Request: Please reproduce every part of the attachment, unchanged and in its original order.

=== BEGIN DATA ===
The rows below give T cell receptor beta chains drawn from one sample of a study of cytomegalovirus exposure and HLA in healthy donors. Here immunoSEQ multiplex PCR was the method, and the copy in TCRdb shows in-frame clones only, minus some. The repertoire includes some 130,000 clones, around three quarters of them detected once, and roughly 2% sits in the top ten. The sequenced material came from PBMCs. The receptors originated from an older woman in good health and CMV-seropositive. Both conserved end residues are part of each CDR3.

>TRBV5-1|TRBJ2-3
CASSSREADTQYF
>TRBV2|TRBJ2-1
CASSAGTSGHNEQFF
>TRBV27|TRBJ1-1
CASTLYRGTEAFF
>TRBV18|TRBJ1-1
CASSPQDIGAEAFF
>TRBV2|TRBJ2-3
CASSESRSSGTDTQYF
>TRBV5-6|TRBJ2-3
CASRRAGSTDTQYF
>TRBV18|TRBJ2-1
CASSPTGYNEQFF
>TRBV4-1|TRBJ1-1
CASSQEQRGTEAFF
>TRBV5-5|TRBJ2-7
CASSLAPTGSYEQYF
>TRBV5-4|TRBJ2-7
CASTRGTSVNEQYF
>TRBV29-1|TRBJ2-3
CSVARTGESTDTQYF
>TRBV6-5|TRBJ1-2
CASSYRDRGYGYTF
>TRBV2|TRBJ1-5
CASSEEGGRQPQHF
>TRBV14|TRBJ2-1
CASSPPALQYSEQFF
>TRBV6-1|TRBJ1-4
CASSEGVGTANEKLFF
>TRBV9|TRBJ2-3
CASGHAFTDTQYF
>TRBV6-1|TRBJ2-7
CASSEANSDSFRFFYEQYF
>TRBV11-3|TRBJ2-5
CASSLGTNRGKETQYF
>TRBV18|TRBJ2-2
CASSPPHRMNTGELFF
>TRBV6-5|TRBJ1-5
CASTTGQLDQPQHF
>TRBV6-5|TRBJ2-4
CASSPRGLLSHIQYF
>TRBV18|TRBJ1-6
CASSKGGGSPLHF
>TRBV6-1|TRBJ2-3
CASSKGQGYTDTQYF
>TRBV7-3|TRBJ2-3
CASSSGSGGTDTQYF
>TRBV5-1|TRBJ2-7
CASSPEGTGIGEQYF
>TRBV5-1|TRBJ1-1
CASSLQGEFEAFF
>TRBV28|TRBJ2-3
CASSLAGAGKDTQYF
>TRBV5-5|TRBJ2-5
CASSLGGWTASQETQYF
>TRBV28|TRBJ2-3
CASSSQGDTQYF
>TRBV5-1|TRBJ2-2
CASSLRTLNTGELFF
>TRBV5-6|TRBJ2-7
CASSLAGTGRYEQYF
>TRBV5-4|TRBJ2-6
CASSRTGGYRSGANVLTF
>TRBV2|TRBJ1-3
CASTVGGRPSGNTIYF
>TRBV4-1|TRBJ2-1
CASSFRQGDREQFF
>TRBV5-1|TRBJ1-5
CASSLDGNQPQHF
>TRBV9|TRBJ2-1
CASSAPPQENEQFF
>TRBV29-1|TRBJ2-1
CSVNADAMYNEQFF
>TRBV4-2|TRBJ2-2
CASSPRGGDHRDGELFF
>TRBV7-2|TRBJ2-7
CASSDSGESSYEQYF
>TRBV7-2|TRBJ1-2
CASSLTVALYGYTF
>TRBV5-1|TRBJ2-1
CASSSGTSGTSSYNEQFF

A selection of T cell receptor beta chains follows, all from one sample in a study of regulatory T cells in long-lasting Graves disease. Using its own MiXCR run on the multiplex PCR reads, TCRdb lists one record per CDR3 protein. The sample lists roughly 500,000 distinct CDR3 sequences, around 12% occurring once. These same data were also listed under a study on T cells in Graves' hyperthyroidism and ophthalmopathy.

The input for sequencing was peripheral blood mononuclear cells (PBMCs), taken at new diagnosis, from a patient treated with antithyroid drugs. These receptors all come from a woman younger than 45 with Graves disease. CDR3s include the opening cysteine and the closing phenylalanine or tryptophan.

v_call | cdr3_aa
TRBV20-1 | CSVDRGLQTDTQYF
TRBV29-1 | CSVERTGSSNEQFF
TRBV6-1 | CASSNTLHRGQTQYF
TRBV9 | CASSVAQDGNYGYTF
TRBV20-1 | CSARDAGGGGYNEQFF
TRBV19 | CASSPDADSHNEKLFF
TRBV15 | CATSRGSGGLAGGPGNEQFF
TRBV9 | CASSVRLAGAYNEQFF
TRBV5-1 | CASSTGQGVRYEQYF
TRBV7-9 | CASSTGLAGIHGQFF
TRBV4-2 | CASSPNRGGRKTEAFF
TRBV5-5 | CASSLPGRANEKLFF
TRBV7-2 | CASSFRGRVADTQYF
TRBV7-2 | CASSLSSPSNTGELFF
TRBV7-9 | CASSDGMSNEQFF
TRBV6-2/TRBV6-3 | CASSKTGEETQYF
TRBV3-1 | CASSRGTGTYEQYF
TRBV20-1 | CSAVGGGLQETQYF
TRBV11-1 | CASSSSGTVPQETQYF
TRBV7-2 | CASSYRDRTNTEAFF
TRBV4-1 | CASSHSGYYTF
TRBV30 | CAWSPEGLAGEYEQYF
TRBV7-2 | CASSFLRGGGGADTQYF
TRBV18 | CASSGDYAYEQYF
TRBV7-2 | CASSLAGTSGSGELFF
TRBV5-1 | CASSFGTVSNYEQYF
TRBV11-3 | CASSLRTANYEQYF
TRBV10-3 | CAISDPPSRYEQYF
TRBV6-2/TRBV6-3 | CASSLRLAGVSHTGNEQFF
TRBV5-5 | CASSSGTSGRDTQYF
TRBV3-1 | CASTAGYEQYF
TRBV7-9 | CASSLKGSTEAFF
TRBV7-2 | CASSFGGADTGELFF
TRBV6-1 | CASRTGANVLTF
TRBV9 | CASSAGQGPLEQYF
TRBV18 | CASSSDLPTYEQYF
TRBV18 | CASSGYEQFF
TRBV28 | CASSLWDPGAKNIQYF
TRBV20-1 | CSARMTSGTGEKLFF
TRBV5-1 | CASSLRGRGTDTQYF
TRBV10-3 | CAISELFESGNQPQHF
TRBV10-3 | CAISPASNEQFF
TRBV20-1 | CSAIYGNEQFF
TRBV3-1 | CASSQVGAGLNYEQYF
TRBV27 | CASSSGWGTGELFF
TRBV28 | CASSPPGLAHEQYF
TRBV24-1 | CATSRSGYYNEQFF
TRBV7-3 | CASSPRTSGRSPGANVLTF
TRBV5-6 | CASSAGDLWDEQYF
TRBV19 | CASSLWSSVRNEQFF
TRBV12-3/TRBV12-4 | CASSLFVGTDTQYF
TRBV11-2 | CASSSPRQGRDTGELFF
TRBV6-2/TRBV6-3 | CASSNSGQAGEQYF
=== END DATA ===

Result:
The rows below give T cell receptor beta chains drawn from one sample of a study of cytomegalovirus exposure and HLA in healthy donors. Here immunoSEQ multiplex PCR was the method, and the copy in TCRdb shows in-frame clones only, minus some. The repertoire includes some 130,000 clones, around three quarters of them detected once, and roughly 2% sits in the top ten. The sequenced material came from PBMCs. The receptors originated from an older woman in good health and CMV-seropositive. Both conserved end residues are part of each CDR3.

>TRBV5-1|TRBJ2-3
CASSSREADTQYF
>TRBV2|TRBJ2-1
CASSAGTSGHNEQFF
>TRBV27|TRBJ1-1
CASTLYRGTEAFF
>TRBV18|TRBJ1-1
CASSPQDIGAEAFF
>TRBV2|TRBJ2-3
CASSESRSSGTDTQYF
>TRBV5-6|TRBJ2-3
CASRRAGSTDTQYF
>TRBV18|TRBJ2-1
CASSPTGYNEQFF
>TRBV4-1|TRBJ1-1
CASSQEQRGTEAFF
>TRBV5-5|TRBJ2-7
CASSLAPTGSYEQYF
>TRBV5-4|TRBJ2-7
CASTRGTSVNEQYF
>TRBV29-1|TRBJ2-3
CSVARTGESTDTQYF
>TRBV6-5|TRBJ1-2
CASSYRDRGYGYTF
>TRBV2|TRBJ1-5
CASSEEGGRQPQHF
>TRBV14|TRBJ2-1
CASSPPALQYSEQFF
>TRBV6-1|TRBJ1-4
CASSEGVGTANEKLFF
>TRBV9|TRBJ2-3
CASGHAFTDTQYF
>TRBV6-1|TRBJ2-7
CASSEANSDSFRFFYEQYF
>TRBV11-3|TRBJ2-5
CASSLGTNRGKETQYF
>TRBV18|TRBJ2-2
CASSPPHRMNTGELFF
>TRBV6-5|TRBJ1-5
CASTTGQLDQPQHF
>TRBV6-5|TRBJ2-4
CASSPRGLLSHIQYF
>TRBV18|TRBJ1-6
CASSKGGGSPLHF
>TRBV6-1|TRBJ2-3
CASSKGQGYTDTQYF
>TRBV7-3|TRBJ2-3
CASSSGSGGTDTQYF
>TRBV5-1|TRBJ2-7
CASSPEGTGIGEQYF
>TRBV5-1|TRBJ1-1
CASSLQGEFEAFF
>TRBV28|TRBJ2-3
CASSLAGAGKDTQYF
>TRBV5-5|TRBJ2-5
CASSLGGWTASQETQYF
>TRBV28|TRBJ2-3
CASSSQGDTQYF
>TRBV5-1|TRBJ2-2
CASSLRTLNTGELFF
>TRBV5-6|TRBJ2-7
CASSLAGTGRYEQYF
>TRBV5-4|TRBJ2-6
CASSRTGGYRSGANVLTF
>TRBV2|TRBJ1-3
CASTVGGRPSGNTIYF
>TRBV4-1|TRBJ2-1
CASSFRQGDREQFF
>TRBV5-1|TRBJ1-5
CASSLDGNQPQHF
>TRBV9|TRBJ2-1
CASSAPPQENEQFF
>TRBV29-1|TRBJ2-1
CSVNADAMYNEQFF
>TRBV4-2|TRBJ2-2
CASSPRGGDHRDGELFF
>TRBV7-2|TRBJ2-7
CASSDSGESSYEQYF
>TRBV7-2|TRBJ1-2
CASSLTVALYGYTF
>TRBV5-1|TRBJ2-1
CASSSGTSGTSSYNEQFF

A selection of T cell receptor beta chains follows, all from one sample in a study of regulatory T cells in long-lasting Graves disease. Using its own MiXCR run on the multiplex PCR reads, TCRdb lists one record per CDR3 protein. The sample lists roughly 500,000 distinct CDR3 sequences, around 12% occurring once. These same data were also listed under a study on T cells in Graves' hyperthyroidism and ophthalmopathy.

The input for sequencing was peripheral blood mononuclear cells (PBMCs), taken at new diagnosis, from a patient treated with antithyroid drugs. These receptors all come from a woman younger than 45 with Graves disease. CDR3s include the opening cysteine and the closing phenylalanine or tryptophan.

v_call | cdr3_aa
TRBV20-1 | CSVDRGLQTDTQYF
TRBV29-1 | CSVERTGSSNEQFF
TRBV6-1 | CASSNTLHRGQTQYF
TRBV9 | CASSVAQDGNYGYTF
TRBV20-1 | CSARDAGGGGYNEQFF
TRBV19 | CASSPDADSHNEKLFF
TRBV15 | CATSRGSGGLAGGPGNEQFF
TRBV9 | CASSVRLAGAYNEQFF
TRBV5-1 | CASSTGQGVRYEQYF
TRBV7-9 | CASSTGLAGIHGQFF
TRBV4-2 | CASSPNRGGRKTEAFF
TRBV5-5 | CASSLPGRANEKLFF
TRBV7-2 | CASSFRGRVADTQYF
TRBV7-2 | CASSLSSPSNTGELFF
TRBV7-9 | CASSDGMSNEQFF
TRBV6-2/TRBV6-3 | CASSKTGEETQYF
TRBV3-1 | CASSRGTGTYEQYF
TRBV20-1 | CSAVGGGLQETQYF
TRBV11-1 | CASSSSGTVPQETQYF
TRBV7-2 | CASSYRDRTNTEAFF
TRBV4-1 | CASSHSGYYTF
TRBV30 | CAWSPEGLAGEYEQYF
TRBV7-2 | CASSFLRGGGGADTQYF
TRBV18 | CASSGDYAYEQYF
TRBV7-2 | CASSLAGTSGSGELFF
TRBV5-1 | CASSFGTVSNYEQYF
TRBV11-3 | CASSLRTANYEQYF
TRBV10-3 | CAISDPPSRYEQYF
TRBV6-2/TRBV6-3 | CASSLRLAGVSHTGNEQFF
TRBV5-5 | CASSSGTSGRDTQYF
TRBV3-1 | CASTAGYEQYF
TRBV7-9 | CASSLKGSTEAFF
TRBV7-2 | CASSFGGADTGELFF
TRBV6-1 | CASRTGANVLTF
TRBV9 | CASSAGQGPLEQYF
TRBV18 | CASSSDLPTYEQYF
TRBV18 | CASSGYEQFF
TRBV28 | CASSLWDPGAKNIQYF
TRBV20-1 | CSARMTSGTGEKLFF
TRBV5-1 | CASSLRGRGTDTQYF
TRBV10-3 | CAISELFESGNQPQHF
TRBV10-3 | CAISPASNEQFF
TRBV20-1 | CSAIYGNEQFF
TRBV3-1 | CASSQVGAGLNYEQYF
TRBV27 | CASSSGWGTGELFF
TRBV28 | CASSPPGLAHEQYF
TRBV24-1 | CATSRSGYYNEQFF
TRBV7-3 | CASSPRTSGRSPGANVLTF
TRBV5-6 | CASSAGDLWDEQYF
TRBV19 | CASSLWSSVRNEQFF
TRBV12-3/TRBV12-4 | CASSLFVGTDTQYF
TRBV11-2 | CASSSPRQGRDTGELFF
TRBV6-2/TRBV6-3 | CASSNSGQAGEQYF